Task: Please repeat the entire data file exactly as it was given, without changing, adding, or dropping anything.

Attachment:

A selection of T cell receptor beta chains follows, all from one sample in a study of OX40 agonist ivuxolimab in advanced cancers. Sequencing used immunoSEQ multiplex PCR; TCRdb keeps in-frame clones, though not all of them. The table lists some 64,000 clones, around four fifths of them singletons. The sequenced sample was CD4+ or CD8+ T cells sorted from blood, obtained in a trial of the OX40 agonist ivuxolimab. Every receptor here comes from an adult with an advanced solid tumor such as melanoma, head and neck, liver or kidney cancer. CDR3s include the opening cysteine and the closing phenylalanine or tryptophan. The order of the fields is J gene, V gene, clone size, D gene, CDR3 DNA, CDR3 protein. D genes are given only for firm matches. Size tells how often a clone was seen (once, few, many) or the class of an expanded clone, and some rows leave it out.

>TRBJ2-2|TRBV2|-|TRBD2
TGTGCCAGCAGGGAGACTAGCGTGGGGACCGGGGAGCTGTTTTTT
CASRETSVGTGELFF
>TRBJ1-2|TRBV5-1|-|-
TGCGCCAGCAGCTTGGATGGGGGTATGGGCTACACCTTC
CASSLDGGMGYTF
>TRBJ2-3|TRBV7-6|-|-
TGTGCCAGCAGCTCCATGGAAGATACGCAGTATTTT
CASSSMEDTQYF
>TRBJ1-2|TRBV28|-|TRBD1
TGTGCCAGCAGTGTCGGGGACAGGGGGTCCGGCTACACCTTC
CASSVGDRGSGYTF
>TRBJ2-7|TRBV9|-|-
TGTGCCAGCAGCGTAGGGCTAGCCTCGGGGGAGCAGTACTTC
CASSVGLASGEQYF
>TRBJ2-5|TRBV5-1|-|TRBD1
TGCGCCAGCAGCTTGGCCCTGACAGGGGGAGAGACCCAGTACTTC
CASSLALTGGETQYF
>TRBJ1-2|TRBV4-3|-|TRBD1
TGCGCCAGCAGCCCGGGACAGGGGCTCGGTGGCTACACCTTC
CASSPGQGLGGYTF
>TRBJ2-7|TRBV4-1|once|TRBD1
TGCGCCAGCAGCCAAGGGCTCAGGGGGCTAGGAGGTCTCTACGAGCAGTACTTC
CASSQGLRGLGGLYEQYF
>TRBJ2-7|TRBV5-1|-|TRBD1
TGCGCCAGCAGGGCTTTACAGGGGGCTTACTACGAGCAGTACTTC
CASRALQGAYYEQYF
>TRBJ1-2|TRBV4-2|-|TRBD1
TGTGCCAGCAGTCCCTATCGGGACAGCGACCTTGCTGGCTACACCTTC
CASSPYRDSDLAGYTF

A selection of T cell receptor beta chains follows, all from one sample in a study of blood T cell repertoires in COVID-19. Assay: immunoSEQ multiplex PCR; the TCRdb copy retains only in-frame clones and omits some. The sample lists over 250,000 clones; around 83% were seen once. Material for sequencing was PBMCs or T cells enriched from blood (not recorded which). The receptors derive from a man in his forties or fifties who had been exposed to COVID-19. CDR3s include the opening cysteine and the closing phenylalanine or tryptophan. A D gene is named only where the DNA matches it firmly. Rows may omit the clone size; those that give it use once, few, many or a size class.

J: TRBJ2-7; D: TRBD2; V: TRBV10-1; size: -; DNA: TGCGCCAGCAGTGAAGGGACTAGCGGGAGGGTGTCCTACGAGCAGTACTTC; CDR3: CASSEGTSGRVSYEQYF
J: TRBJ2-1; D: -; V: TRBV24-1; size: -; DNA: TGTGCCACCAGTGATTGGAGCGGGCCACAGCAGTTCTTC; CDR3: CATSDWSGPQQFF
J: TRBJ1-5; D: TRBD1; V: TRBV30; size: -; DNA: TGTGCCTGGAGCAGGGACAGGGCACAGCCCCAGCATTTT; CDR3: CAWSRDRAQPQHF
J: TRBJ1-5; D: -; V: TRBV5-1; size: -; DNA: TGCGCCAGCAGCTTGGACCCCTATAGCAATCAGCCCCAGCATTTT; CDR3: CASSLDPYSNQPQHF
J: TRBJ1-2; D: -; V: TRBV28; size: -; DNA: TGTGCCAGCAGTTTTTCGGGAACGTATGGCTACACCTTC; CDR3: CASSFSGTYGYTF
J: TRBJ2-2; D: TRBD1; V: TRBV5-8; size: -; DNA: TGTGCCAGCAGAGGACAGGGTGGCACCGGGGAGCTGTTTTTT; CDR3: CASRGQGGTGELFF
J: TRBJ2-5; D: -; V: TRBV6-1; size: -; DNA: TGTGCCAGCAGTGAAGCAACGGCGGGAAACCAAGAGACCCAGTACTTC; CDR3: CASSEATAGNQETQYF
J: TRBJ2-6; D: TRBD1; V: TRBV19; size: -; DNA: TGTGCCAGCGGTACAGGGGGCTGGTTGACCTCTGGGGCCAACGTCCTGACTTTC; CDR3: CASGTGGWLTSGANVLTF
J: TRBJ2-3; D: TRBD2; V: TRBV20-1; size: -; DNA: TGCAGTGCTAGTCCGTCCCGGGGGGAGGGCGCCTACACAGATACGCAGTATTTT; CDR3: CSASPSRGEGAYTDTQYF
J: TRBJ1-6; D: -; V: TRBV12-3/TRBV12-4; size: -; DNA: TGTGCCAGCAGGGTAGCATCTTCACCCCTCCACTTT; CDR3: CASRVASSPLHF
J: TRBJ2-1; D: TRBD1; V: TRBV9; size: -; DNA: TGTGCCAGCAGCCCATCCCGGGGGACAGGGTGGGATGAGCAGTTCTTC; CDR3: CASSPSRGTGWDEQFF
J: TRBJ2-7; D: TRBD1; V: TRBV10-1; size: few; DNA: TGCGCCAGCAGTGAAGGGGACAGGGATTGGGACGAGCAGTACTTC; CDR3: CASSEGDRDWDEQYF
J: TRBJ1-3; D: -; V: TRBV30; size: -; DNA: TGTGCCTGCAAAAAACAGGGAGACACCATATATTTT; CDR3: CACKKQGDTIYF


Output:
A selection of T cell receptor beta chains follows, all from one sample in a study of OX40 agonist ivuxolimab in advanced cancers. Sequencing used immunoSEQ multiplex PCR; TCRdb keeps in-frame clones, though not all of them. The table lists some 64,000 clones, around four fifths of them singletons. The sequenced sample was CD4+ or CD8+ T cells sorted from blood, obtained in a trial of the OX40 agonist ivuxolimab. Every receptor here comes from an adult with an advanced solid tumor such as melanoma, head and neck, liver or kidney cancer. CDR3s include the opening cysteine and the closing phenylalanine or tryptophan. The order of the fields is J gene, V gene, clone size, D gene, CDR3 DNA, CDR3 protein. D genes are given only for firm matches. Size tells how often a clone was seen (once, few, many) or the class of an expanded clone, and some rows leave it out.

>TRBJ2-2|TRBV2|-|TRBD2
TGTGCCAGCAGGGAGACTAGCGTGGGGACCGGGGAGCTGTTTTTT
CASRETSVGTGELFF
>TRBJ1-2|TRBV5-1|-|-
TGCGCCAGCAGCTTGGATGGGGGTATGGGCTACACCTTC
CASSLDGGMGYTF
>TRBJ2-3|TRBV7-6|-|-
TGTGCCAGCAGCTCCATGGAAGATACGCAGTATTTT
CASSSMEDTQYF
>TRBJ1-2|TRBV28|-|TRBD1
TGTGCCAGCAGTGTCGGGGACAGGGGGTCCGGCTACACCTTC
CASSVGDRGSGYTF
>TRBJ2-7|TRBV9|-|-
TGTGCCAGCAGCGTAGGGCTAGCCTCGGGGGAGCAGTACTTC
CASSVGLASGEQYF
>TRBJ2-5|TRBV5-1|-|TRBD1
TGCGCCAGCAGCTTGGCCCTGACAGGGGGAGAGACCCAGTACTTC
CASSLALTGGETQYF
>TRBJ1-2|TRBV4-3|-|TRBD1
TGCGCCAGCAGCCCGGGACAGGGGCTCGGTGGCTACACCTTC
CASSPGQGLGGYTF
>TRBJ2-7|TRBV4-1|once|TRBD1
TGCGCCAGCAGCCAAGGGCTCAGGGGGCTAGGAGGTCTCTACGAGCAGTACTTC
CASSQGLRGLGGLYEQYF
>TRBJ2-7|TRBV5-1|-|TRBD1
TGCGCCAGCAGGGCTTTACAGGGGGCTTACTACGAGCAGTACTTC
CASRALQGAYYEQYF
>TRBJ1-2|TRBV4-2|-|TRBD1
TGTGCCAGCAGTCCCTATCGGGACAGCGACCTTGCTGGCTACACCTTC
CASSPYRDSDLAGYTF

A selection of T cell receptor beta chains follows, all from one sample in a study of blood T cell repertoires in COVID-19. Assay: immunoSEQ multiplex PCR; the TCRdb copy retains only in-frame clones and omits some. The sample lists over 250,000 clones; around 83% were seen once. Material for sequencing was PBMCs or T cells enriched from blood (not recorded which). The receptors derive from a man in his forties or fifties who had been exposed to COVID-19. CDR3s include the opening cysteine and the closing phenylalanine or tryptophan. A D gene is named only where the DNA matches it firmly. Rows may omit the clone size; those that give it use once, few, many or a size class.

J: TRBJ2-7; D: TRBD2; V: TRBV10-1; size: -; DNA: TGCGCCAGCAGTGAAGGGACTAGCGGGAGGGTGTCCTACGAGCAGTACTTC; CDR3: CASSEGTSGRVSYEQYF
J: TRBJ2-1; D: -; V: TRBV24-1; size: -; DNA: TGTGCCACCAGTGATTGGAGCGGGCCACAGCAGTTCTTC; CDR3: CATSDWSGPQQFF
J: TRBJ1-5; D: TRBD1; V: TRBV30; size: -; DNA: TGTGCCTGGAGCAGGGACAGGGCACAGCCCCAGCATTTT; CDR3: CAWSRDRAQPQHF
J: TRBJ1-5; D: -; V: TRBV5-1; size: -; DNA: TGCGCCAGCAGCTTGGACCCCTATAGCAATCAGCCCCAGCATTTT; CDR3: CASSLDPYSNQPQHF
J: TRBJ1-2; D: -; V: TRBV28; size: -; DNA: TGTGCCAGCAGTTTTTCGGGAACGTATGGCTACACCTTC; CDR3: CASSFSGTYGYTF
J: TRBJ2-2; D: TRBD1; V: TRBV5-8; size: -; DNA: TGTGCCAGCAGAGGACAGGGTGGCACCGGGGAGCTGTTTTTT; CDR3: CASRGQGGTGELFF
J: TRBJ2-5; D: -; V: TRBV6-1; size: -; DNA: TGTGCCAGCAGTGAAGCAACGGCGGGAAACCAAGAGACCCAGTACTTC; CDR3: CASSEATAGNQETQYF
J: TRBJ2-6; D: TRBD1; V: TRBV19; size: -; DNA: TGTGCCAGCGGTACAGGGGGCTGGTTGACCTCTGGGGCCAACGTCCTGACTTTC; CDR3: CASGTGGWLTSGANVLTF
J: TRBJ2-3; D: TRBD2; V: TRBV20-1; size: -; DNA: TGCAGTGCTAGTCCGTCCCGGGGGGAGGGCGCCTACACAGATACGCAGTATTTT; CDR3: CSASPSRGEGAYTDTQYF
J: TRBJ1-6; D: -; V: TRBV12-3/TRBV12-4; size: -; DNA: TGTGCCAGCAGGGTAGCATCTTCACCCCTCCACTTT; CDR3: CASRVASSPLHF
J: TRBJ2-1; D: TRBD1; V: TRBV9; size: -; DNA: TGTGCCAGCAGCCCATCCCGGGGGACAGGGTGGGATGAGCAGTTCTTC; CDR3: CASSPSRGTGWDEQFF
J: TRBJ2-7; D: TRBD1; V: TRBV10-1; size: few; DNA: TGCGCCAGCAGTGAAGGGGACAGGGATTGGGACGAGCAGTACTTC; CDR3: CASSEGDRDWDEQYF
J: TRBJ1-3; D: -; V: TRBV30; size: -; DNA: TGTGCCTGCAAAAAACAGGGAGACACCATATATTTT; CDR3: CACKKQGDTIYF